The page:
We look at extreme weather events. Those are the scariest times I’ve had in my whole career. With Storm Uri, for example, we were purposefully opening breakers. There wasn’t enough power to power communities. That’s scary. Winter Storm Elliott (December 2022), similar situation. So as we look at extreme weather events, when you can get a massive wind drought across multiple states and multiple regions.

It’s not enough to just say, “I’m geographically dispersed with my wind farms. I’m geographically dispersed with my solar panels.” On the worst days, you’ll lose wind for four or five days at a time.

We’ve looked at what’s happened historically. Winter peak conditions are becoming the most crucial for us, because loads peak at 7 a.m. and again at 6 or 7 p.m. Guess what? The sun’s not shining.

How do you keep the lights on? You have to keep fossil fuels in the mix or have long-duration storage. We’re not talking about lithium-ion four-hour batteries, the typical deployment for utilities today. Or maybe even eight-hour batteries. Beyond that it gets unaffordable. We’re looking at 100-hour iron-air batteries as part of our mix because we can rely on those for days at a time.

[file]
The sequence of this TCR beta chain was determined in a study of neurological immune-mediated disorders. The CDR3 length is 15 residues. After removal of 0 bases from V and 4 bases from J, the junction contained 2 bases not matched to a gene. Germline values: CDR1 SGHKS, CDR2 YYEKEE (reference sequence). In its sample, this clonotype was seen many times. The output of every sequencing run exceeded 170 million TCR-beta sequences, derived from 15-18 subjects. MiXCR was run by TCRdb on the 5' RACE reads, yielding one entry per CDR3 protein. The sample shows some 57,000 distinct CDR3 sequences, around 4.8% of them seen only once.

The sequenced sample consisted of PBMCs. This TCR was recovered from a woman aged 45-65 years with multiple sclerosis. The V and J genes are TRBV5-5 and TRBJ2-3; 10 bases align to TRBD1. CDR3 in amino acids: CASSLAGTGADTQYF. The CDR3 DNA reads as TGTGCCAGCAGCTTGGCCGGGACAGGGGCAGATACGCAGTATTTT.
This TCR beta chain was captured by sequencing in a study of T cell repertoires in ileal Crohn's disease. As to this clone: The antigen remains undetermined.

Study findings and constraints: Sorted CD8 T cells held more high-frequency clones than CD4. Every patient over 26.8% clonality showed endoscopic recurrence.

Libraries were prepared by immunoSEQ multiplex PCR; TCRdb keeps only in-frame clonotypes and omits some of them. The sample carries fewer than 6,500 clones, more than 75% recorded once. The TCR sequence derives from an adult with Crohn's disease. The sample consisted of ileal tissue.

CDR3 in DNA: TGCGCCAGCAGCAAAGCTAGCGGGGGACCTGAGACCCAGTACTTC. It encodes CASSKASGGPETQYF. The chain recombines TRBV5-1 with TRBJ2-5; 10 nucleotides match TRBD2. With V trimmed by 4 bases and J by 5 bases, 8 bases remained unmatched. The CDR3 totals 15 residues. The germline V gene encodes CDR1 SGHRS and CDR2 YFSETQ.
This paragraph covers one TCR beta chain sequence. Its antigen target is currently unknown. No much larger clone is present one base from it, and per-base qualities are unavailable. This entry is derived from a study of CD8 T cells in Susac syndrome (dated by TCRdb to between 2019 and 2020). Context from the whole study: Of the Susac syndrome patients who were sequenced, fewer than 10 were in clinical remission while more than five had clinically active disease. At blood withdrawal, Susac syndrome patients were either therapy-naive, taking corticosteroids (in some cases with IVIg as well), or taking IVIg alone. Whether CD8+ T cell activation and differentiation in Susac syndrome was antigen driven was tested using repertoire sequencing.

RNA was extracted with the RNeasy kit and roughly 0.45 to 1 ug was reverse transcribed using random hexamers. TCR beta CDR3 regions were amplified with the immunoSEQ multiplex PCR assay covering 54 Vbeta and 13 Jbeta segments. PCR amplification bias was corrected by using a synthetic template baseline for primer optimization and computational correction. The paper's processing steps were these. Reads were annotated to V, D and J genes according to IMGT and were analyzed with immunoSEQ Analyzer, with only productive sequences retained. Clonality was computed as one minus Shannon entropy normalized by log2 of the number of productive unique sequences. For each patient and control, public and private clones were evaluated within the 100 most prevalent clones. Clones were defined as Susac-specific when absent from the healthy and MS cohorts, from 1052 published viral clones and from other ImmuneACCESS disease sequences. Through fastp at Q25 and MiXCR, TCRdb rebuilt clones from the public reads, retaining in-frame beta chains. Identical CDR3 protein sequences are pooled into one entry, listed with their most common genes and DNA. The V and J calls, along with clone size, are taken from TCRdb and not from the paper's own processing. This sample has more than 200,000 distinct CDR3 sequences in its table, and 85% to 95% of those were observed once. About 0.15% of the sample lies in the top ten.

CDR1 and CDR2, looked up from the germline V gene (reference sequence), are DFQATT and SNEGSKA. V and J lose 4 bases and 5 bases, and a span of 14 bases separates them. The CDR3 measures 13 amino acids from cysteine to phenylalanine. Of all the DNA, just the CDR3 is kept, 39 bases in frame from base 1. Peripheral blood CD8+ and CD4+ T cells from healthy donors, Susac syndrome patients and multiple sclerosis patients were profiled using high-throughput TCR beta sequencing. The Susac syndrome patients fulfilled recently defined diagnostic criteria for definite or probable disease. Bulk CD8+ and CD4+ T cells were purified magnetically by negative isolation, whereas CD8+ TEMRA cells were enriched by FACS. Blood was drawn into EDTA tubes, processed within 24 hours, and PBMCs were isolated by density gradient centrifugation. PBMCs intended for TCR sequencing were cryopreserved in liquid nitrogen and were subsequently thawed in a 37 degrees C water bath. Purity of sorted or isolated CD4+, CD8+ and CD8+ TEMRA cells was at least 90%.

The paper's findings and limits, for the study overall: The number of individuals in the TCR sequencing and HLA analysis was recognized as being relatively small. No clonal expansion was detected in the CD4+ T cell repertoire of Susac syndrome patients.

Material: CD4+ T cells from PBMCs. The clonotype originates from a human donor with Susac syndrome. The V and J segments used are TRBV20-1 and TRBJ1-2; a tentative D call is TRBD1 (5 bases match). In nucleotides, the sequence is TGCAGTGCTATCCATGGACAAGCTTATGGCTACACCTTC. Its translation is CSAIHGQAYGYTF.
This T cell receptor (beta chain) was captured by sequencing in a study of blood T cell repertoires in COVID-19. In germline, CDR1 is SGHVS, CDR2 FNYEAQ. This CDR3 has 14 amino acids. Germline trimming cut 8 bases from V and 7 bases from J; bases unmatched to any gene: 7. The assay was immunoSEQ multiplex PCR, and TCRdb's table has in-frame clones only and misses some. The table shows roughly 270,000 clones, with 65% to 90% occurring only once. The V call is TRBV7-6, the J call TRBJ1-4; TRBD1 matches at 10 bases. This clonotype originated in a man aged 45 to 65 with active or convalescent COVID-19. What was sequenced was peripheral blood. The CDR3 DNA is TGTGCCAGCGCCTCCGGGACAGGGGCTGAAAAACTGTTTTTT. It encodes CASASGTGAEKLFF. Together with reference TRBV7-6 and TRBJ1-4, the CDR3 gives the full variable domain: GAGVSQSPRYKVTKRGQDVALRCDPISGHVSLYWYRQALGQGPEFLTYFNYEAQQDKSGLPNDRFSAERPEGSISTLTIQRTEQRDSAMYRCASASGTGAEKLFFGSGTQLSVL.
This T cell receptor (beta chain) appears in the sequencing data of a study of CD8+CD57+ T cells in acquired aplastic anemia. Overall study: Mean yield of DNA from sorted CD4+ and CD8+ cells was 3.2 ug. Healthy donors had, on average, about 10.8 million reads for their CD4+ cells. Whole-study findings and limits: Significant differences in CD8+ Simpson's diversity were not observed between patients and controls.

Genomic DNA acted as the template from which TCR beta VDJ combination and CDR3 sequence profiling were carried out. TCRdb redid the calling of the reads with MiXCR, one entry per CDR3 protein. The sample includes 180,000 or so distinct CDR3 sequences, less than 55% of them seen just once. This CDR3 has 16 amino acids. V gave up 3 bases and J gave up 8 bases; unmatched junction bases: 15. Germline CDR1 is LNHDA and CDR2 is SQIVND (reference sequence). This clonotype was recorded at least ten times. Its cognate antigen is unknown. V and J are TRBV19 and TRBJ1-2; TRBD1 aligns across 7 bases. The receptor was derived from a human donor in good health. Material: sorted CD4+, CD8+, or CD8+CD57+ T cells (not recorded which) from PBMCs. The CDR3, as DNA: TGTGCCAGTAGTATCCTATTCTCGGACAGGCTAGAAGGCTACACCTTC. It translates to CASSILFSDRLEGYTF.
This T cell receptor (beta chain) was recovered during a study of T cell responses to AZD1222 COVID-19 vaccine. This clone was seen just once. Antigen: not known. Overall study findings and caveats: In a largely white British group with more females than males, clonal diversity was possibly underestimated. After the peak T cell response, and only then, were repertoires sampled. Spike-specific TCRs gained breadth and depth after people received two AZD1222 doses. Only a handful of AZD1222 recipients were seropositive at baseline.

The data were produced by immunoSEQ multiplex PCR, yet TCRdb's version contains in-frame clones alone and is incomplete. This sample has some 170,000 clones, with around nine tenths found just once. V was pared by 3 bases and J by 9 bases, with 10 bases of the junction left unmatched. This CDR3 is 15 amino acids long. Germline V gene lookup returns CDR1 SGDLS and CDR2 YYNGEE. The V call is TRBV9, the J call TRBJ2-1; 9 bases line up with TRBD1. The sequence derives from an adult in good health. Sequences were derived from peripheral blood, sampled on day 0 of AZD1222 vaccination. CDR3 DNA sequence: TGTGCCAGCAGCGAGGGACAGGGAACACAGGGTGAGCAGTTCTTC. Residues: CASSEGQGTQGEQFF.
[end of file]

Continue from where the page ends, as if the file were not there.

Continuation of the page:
Beyond that, we must have an RTO, a regional transmission organization. The Southwest Power Pool, which is just east of us and in the eastern grid, is now integrating during some hours over 80% wind energy into that grid, which covers 14 or so states. We need that in our system in order to integrate the massive amounts of renewables we’re building, because there’ll be many, many hours when we have more wind and solar than we have appetite for. By having a regional organization that moves power across multiple states and multiple regions (and time zones) we can balance it out better.

The build-out of the transmission to make all that work may take years, but we need to get started as quickly as possible. And that’s why we’ve been such an advocate for the western expansion of the Southwest Power Pool. We believe it’ll be starting up the first quarter of 2026 in our area.

 

Resource adequacy